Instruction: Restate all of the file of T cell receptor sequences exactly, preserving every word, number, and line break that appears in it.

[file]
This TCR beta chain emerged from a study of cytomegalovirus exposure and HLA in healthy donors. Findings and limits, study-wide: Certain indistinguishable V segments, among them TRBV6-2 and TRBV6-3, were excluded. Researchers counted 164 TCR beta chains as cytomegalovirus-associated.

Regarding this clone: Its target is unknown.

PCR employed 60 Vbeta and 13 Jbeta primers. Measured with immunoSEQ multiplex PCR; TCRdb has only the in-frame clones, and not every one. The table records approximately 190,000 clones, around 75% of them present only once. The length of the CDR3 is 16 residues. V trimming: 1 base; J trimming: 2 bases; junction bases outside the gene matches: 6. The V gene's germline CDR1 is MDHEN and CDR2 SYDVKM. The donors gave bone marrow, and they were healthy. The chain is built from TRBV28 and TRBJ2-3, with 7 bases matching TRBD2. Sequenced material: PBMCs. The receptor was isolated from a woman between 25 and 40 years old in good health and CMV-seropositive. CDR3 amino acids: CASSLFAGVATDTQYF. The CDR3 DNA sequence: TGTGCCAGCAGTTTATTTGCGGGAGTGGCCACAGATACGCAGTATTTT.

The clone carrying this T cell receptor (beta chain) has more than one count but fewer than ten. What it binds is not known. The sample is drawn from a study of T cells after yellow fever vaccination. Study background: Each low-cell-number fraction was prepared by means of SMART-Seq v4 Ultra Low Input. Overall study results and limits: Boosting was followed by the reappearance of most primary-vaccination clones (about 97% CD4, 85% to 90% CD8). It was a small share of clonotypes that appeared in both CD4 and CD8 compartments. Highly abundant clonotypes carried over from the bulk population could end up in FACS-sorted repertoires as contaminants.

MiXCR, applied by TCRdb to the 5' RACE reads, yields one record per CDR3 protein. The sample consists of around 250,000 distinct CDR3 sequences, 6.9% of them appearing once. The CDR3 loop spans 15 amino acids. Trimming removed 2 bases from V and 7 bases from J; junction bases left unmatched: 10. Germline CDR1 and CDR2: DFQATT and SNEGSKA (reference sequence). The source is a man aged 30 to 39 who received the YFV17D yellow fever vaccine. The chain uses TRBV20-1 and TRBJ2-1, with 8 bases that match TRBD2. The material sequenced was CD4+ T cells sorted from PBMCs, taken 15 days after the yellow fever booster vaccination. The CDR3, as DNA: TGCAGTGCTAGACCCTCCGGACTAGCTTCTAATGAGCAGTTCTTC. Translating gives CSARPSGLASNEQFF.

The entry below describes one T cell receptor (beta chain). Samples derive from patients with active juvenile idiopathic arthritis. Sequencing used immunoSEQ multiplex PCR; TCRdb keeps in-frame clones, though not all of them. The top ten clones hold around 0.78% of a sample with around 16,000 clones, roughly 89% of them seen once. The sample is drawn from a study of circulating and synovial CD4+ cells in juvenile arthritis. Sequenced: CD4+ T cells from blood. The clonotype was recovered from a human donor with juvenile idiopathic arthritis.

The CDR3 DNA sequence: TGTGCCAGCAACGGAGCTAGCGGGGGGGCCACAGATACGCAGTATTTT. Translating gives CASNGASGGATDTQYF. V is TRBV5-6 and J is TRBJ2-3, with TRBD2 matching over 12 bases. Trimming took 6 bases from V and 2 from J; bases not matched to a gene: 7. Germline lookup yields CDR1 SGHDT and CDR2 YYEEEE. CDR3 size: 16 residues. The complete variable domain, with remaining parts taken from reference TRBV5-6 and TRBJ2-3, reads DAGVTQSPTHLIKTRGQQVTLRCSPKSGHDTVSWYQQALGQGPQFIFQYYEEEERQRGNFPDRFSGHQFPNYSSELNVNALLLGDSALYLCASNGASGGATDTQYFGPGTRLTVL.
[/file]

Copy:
This TCR beta chain emerged from a study of cytomegalovirus exposure and HLA in healthy donors. Findings and limits, study-wide: Certain indistinguishable V segments, among them TRBV6-2 and TRBV6-3, were excluded. Researchers counted 164 TCR beta chains as cytomegalovirus-associated.

Regarding this clone: Its target is unknown.

PCR employed 60 Vbeta and 13 Jbeta primers. Measured with immunoSEQ multiplex PCR; TCRdb has only the in-frame clones, and not every one. The table records approximately 190,000 clones, around 75% of them present only once. The length of the CDR3 is 16 residues. V trimming: 1 base; J trimming: 2 bases; junction bases outside the gene matches: 6. The V gene's germline CDR1 is MDHEN and CDR2 SYDVKM. The donors gave bone marrow, and they were healthy. The chain is built from TRBV28 and TRBJ2-3, with 7 bases matching TRBD2. Sequenced material: PBMCs. The receptor was isolated from a woman between 25 and 40 years old in good health and CMV-seropositive. CDR3 amino acids: CASSLFAGVATDTQYF. The CDR3 DNA sequence: TGTGCCAGCAGTTTATTTGCGGGAGTGGCCACAGATACGCAGTATTTT.

The clone carrying this T cell receptor (beta chain) has more than one count but fewer than ten. What it binds is not known. The sample is drawn from a study of T cells after yellow fever vaccination. Study background: Each low-cell-number fraction was prepared by means of SMART-Seq v4 Ultra Low Input. Overall study results and limits: Boosting was followed by the reappearance of most primary-vaccination clones (about 97% CD4, 85% to 90% CD8). It was a small share of clonotypes that appeared in both CD4 and CD8 compartments. Highly abundant clonotypes carried over from the bulk population could end up in FACS-sorted repertoires as contaminants.

MiXCR, applied by TCRdb to the 5' RACE reads, yields one record per CDR3 protein. The sample consists of around 250,000 distinct CDR3 sequences, 6.9% of them appearing once. The CDR3 loop spans 15 amino acids. Trimming removed 2 bases from V and 7 bases from J; junction bases left unmatched: 10. Germline CDR1 and CDR2: DFQATT and SNEGSKA (reference sequence). The source is a man aged 30 to 39 who received the YFV17D yellow fever vaccine. The chain uses TRBV20-1 and TRBJ2-1, with 8 bases that match TRBD2. The material sequenced was CD4+ T cells sorted from PBMCs, taken 15 days after the yellow fever booster vaccination. The CDR3, as DNA: TGCAGTGCTAGACCCTCCGGACTAGCTTCTAATGAGCAGTTCTTC. Translating gives CSARPSGLASNEQFF.

The entry below describes one T cell receptor (beta chain). Samples derive from patients with active juvenile idiopathic arthritis. Sequencing used immunoSEQ multiplex PCR; TCRdb keeps in-frame clones, though not all of them. The top ten clones hold around 0.78% of a sample with around 16,000 clones, roughly 89% of them seen once. The sample is drawn from a study of circulating and synovial CD4+ cells in juvenile arthritis. Sequenced: CD4+ T cells from blood. The clonotype was recovered from a human donor with juvenile idiopathic arthritis.

The CDR3 DNA sequence: TGTGCCAGCAACGGAGCTAGCGGGGGGGCCACAGATACGCAGTATTTT. Translating gives CASNGASGGATDTQYF. V is TRBV5-6 and J is TRBJ2-3, with TRBD2 matching over 12 bases. Trimming took 6 bases from V and 2 from J; bases not matched to a gene: 7. Germline lookup yields CDR1 SGHDT and CDR2 YYEEEE. CDR3 size: 16 residues. The complete variable domain, with remaining parts taken from reference TRBV5-6 and TRBJ2-3, reads DAGVTQSPTHLIKTRGQQVTLRCSPKSGHDTVSWYQQALGQGPQFIFQYYEEEERQRGNFPDRFSGHQFPNYSSELNVNALLLGDSALYLCASNGASGGATDTQYFGPGTRLTVL.